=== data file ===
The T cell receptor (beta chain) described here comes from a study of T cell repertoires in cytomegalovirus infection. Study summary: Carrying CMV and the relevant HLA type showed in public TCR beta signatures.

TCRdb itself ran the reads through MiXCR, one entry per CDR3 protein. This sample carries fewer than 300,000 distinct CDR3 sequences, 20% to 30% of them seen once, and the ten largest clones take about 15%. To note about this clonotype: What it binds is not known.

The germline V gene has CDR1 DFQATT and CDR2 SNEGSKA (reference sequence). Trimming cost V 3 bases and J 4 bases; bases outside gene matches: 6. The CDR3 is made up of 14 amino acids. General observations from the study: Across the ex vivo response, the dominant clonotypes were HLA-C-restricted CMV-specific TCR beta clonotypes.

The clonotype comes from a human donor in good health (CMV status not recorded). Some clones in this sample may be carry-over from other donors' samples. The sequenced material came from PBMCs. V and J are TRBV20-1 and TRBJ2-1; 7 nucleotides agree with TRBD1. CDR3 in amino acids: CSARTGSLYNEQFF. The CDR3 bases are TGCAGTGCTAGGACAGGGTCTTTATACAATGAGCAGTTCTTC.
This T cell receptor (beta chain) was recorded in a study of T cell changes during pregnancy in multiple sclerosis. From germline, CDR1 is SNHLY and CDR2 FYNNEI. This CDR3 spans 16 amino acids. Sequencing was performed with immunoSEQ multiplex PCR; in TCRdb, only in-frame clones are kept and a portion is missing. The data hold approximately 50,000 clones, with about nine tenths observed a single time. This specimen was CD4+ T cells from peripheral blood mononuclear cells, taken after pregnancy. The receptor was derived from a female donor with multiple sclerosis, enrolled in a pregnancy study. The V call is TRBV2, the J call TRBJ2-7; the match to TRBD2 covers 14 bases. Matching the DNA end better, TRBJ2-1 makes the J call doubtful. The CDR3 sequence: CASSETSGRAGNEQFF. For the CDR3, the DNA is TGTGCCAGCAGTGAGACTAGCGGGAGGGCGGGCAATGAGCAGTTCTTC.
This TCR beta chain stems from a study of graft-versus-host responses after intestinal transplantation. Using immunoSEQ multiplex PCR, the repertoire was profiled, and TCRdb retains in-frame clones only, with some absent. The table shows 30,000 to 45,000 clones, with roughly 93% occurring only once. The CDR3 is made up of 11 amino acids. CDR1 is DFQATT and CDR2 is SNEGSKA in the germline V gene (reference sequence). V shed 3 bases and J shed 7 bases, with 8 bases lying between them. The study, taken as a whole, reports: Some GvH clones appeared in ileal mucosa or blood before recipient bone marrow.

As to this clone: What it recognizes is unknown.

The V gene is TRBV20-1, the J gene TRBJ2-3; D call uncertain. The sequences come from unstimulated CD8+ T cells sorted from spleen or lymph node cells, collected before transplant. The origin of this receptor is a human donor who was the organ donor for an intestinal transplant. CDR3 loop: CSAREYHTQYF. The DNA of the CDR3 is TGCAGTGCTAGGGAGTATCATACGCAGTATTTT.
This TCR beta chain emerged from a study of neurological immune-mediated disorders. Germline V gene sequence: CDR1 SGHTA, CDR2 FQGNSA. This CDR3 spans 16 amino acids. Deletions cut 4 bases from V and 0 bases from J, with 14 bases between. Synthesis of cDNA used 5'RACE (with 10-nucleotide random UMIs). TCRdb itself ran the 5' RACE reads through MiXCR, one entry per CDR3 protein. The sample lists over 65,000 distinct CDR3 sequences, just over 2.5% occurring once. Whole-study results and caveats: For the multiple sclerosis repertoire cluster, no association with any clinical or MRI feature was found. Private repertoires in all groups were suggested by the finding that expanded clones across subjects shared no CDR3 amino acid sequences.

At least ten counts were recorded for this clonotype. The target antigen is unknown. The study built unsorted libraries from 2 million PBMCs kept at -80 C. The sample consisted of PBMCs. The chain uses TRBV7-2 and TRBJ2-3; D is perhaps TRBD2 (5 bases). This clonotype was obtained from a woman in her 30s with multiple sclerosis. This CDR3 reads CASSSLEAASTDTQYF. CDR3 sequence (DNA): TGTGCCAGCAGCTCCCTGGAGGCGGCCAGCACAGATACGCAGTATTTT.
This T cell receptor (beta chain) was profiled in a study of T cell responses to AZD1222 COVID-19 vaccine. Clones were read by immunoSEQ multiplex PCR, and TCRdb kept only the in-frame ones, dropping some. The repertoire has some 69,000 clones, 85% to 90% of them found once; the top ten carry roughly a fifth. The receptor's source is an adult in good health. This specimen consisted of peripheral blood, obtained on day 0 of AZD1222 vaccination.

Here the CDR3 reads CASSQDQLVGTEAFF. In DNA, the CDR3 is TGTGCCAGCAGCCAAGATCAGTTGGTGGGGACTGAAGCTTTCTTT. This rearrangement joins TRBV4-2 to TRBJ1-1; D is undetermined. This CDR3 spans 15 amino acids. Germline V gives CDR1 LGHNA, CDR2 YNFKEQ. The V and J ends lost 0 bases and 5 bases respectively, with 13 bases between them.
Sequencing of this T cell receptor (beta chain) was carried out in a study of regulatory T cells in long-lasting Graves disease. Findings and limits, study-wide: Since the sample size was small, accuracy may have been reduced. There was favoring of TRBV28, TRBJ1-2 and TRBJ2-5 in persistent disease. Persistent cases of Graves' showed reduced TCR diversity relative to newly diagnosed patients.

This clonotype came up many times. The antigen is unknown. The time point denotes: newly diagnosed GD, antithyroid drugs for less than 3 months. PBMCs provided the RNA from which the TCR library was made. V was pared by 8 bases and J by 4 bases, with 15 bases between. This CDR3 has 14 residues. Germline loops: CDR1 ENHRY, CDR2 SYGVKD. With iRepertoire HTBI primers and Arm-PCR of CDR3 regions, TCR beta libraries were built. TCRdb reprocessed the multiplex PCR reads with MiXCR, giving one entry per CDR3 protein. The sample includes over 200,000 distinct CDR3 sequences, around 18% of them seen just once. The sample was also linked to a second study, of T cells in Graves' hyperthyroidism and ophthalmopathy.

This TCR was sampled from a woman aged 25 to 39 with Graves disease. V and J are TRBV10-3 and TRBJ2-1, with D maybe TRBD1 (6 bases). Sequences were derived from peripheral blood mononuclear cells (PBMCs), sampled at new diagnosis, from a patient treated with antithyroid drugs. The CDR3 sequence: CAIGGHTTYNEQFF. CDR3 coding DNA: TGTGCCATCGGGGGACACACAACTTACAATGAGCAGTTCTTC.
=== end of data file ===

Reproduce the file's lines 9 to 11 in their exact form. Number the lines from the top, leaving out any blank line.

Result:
This TCR beta chain emerged from a study of neurological immune-mediated disorders. Germline V gene sequence: CDR1 SGHTA, CDR2 FQGNSA. This CDR3 spans 16 amino acids. Deletions cut 4 bases from V and 0 bases from J, with 14 bases between. Synthesis of cDNA used 5'RACE (with 10-nucleotide random UMIs). TCRdb itself ran the 5' RACE reads through MiXCR, one entry per CDR3 protein. The sample lists over 65,000 distinct CDR3 sequences, just over 2.5% occurring once. Whole-study results and caveats: For the multiple sclerosis repertoire cluster, no association with any clinical or MRI feature was found. Private repertoires in all groups were suggested by the finding that expanded clones across subjects shared no CDR3 amino acid sequences.

At least ten counts were recorded for this clonotype. The target antigen is unknown. The study built unsorted libraries from 2 million PBMCs kept at -80 C. The sample consisted of PBMCs. The chain uses TRBV7-2 and TRBJ2-3; D is perhaps TRBD2 (5 bases). This clonotype was obtained from a woman in her 30s with multiple sclerosis. This CDR3 reads CASSSLEAASTDTQYF. CDR3 sequence (DNA): TGTGCCAGCAGCTCCCTGGAGGCGGCCAGCACAGATACGCAGTATTTT.
This T cell receptor (beta chain) was profiled in a study of T cell responses to AZD1222 COVID-19 vaccine. Clones were read by immunoSEQ multiplex PCR, and TCRdb kept only the in-frame ones, dropping some. The repertoire has some 69,000 clones, 85% to 90% of them found once; the top ten carry roughly a fifth. The receptor's source is an adult in good health. This specimen consisted of peripheral blood, obtained on day 0 of AZD1222 vaccination.